Public Schools at the End of the Rope


The latest rounds of catastrophic budget cuts to hit the Los Angeles Unified School District, the nation’s second-largest public school system, should alarm everyone. Classroom sizes are swelling and about 800 teachers are losing their jobs as the school board desperately looks for ways to cut $33 million more out of its already decimated budget. These are grim days for financing public education--maybe grim enough to force Southern Californians to go beyond mere talk of reform.

No longer can large urban districts, of which Los Angeles is a prime example, be expected to shoulder all the unaddressed social problems of society--dysfunctional families, substance abuse and the negative effects of immigration, to name a few. Schools have changed dramatically since the 1940s, when teachers cited talking in class and gum-chewing as their worst problems. The top classroom problems cited by teachers today? Pregnancy and drug abuse.

The sheer numbers of children who must be educated are almost overwhelming. The state’s public schools this fall are expecting record enrollment: another 560,000 in the Los Angeles County schools, another 214,000 in San Diego County and another 178,000 in Orange County.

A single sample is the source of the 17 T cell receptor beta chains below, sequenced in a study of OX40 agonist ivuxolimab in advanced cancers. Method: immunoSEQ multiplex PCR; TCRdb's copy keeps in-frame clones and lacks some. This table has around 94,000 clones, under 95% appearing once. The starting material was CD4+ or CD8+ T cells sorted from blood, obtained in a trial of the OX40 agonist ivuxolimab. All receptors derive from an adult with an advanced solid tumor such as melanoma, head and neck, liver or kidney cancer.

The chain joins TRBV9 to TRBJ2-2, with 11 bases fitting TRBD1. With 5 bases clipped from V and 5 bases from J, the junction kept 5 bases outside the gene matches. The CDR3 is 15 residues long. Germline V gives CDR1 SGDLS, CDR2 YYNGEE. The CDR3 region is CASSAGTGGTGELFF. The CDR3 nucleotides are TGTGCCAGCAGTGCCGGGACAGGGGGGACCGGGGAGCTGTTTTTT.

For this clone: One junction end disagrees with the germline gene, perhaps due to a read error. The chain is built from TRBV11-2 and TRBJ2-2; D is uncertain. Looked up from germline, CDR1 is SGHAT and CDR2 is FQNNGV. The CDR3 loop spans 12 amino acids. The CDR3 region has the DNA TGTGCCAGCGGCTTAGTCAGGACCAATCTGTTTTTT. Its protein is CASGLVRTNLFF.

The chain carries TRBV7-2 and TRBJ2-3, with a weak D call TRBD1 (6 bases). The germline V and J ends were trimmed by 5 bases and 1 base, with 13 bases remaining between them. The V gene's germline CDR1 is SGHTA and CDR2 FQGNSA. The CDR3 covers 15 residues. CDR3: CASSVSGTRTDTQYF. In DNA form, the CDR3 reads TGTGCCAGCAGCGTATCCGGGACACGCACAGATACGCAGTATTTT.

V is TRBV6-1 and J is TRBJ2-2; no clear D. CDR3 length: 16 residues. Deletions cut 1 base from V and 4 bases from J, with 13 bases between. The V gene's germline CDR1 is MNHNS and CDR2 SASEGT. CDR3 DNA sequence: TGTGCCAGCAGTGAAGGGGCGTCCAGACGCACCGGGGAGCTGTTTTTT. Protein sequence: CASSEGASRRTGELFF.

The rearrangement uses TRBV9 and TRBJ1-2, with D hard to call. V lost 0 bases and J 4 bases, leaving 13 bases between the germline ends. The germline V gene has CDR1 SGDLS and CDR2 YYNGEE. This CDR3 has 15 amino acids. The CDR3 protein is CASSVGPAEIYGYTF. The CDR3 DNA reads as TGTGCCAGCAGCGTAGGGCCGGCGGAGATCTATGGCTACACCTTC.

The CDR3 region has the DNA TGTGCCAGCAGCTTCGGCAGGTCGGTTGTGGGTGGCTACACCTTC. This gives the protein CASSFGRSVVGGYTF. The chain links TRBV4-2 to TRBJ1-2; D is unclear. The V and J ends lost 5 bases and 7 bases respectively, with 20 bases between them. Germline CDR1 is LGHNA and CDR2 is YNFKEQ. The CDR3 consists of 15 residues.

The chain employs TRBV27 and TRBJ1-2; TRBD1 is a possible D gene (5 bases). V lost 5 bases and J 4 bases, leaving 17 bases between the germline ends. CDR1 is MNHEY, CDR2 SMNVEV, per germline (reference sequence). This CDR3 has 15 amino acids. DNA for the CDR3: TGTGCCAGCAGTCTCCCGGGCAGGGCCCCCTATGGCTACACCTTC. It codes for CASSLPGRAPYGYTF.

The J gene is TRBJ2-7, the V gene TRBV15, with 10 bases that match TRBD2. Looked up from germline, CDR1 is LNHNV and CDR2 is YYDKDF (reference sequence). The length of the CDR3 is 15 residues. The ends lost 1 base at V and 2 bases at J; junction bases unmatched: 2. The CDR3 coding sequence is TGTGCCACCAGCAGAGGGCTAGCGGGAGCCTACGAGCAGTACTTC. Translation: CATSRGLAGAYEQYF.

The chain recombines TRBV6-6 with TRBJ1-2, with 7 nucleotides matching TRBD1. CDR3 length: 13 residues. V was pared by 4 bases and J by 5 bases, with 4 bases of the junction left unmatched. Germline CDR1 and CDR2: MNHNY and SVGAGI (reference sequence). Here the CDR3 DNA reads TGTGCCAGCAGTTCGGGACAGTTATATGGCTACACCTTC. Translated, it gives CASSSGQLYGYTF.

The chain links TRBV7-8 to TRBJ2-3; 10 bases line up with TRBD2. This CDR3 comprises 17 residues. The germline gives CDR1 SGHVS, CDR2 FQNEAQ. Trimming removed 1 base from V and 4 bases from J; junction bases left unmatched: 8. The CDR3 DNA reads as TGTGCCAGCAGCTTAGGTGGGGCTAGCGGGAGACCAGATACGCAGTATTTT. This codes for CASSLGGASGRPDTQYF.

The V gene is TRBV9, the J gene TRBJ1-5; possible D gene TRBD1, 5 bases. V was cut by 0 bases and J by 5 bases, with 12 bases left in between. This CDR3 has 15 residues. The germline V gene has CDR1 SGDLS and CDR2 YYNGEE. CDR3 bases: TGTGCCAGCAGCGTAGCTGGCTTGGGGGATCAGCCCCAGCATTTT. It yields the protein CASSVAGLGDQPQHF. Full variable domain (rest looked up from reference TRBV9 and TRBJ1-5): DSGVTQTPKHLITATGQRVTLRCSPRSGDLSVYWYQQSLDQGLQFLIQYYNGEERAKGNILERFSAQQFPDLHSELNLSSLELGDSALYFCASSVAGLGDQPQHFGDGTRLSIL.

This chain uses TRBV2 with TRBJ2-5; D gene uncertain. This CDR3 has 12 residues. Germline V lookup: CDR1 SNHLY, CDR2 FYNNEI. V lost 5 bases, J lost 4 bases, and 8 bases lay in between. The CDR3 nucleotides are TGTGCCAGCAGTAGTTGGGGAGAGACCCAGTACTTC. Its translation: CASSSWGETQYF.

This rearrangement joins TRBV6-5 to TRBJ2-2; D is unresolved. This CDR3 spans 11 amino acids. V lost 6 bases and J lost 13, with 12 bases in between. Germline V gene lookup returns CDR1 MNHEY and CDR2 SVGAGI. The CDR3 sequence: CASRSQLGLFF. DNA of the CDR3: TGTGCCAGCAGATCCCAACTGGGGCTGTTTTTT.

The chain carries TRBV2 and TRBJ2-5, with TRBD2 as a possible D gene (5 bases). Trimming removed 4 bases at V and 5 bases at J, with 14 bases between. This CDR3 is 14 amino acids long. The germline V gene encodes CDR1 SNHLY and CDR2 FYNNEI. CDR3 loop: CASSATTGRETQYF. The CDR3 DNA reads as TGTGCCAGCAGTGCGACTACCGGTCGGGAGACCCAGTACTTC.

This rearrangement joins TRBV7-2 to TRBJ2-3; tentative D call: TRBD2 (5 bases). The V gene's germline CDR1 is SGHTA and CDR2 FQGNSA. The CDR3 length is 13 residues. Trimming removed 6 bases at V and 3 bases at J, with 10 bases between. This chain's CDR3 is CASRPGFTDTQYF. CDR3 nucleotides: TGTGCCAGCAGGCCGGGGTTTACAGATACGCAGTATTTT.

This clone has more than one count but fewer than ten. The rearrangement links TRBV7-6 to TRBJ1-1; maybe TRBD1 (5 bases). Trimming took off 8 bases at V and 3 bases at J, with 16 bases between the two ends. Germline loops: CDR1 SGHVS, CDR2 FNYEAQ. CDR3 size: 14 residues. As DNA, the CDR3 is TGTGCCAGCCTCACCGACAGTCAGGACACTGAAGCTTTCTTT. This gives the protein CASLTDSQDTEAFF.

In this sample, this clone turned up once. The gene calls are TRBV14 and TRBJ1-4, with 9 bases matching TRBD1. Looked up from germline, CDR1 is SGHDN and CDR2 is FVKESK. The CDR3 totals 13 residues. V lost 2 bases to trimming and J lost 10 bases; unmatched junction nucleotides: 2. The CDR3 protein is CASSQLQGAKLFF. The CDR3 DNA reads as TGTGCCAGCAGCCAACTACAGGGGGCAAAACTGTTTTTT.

And though it’s true that immigration has had a tremendous impact in larger urban districts such as Los Angeles, San Diego and Santa Ana, immigration is not the only reason for overcrowded schools. Births in California have been at record levels since 1985, and migration from other states has zoomed, reaching a post-World War II record in 1989.

The danger is that all this dispiriting news will provide the final reason for the middle class to abandon the public school system. Better that such full and thorough discontent finally provide an impetus for change; as the saying goes, there’s nothing like a noose around one’s neck to concentrate the mind wonderfully.

For years the business community and politicians have been issuing reports saying that the nation cannot thrive without a stronger public education system. Everyone knows that. The many public/private partnerships that want to improve education can cut back now on the studies (most educators already know what works) and focus on how to implement a few improvements well. At this point, a few well-publicized pieces of good news about local public education would go a long way toward restoring public confidence.

The state has started down the right road with its greater emphasis on preventive health care and pre-school programs. There must be much more of that--otherwise teachers will simply spend their careers doing remedial social work. Schools can do only so much, and, as they are set up now, they have hit the wall. Now’s the time for all pro-education groups to come together and summon the political will to move.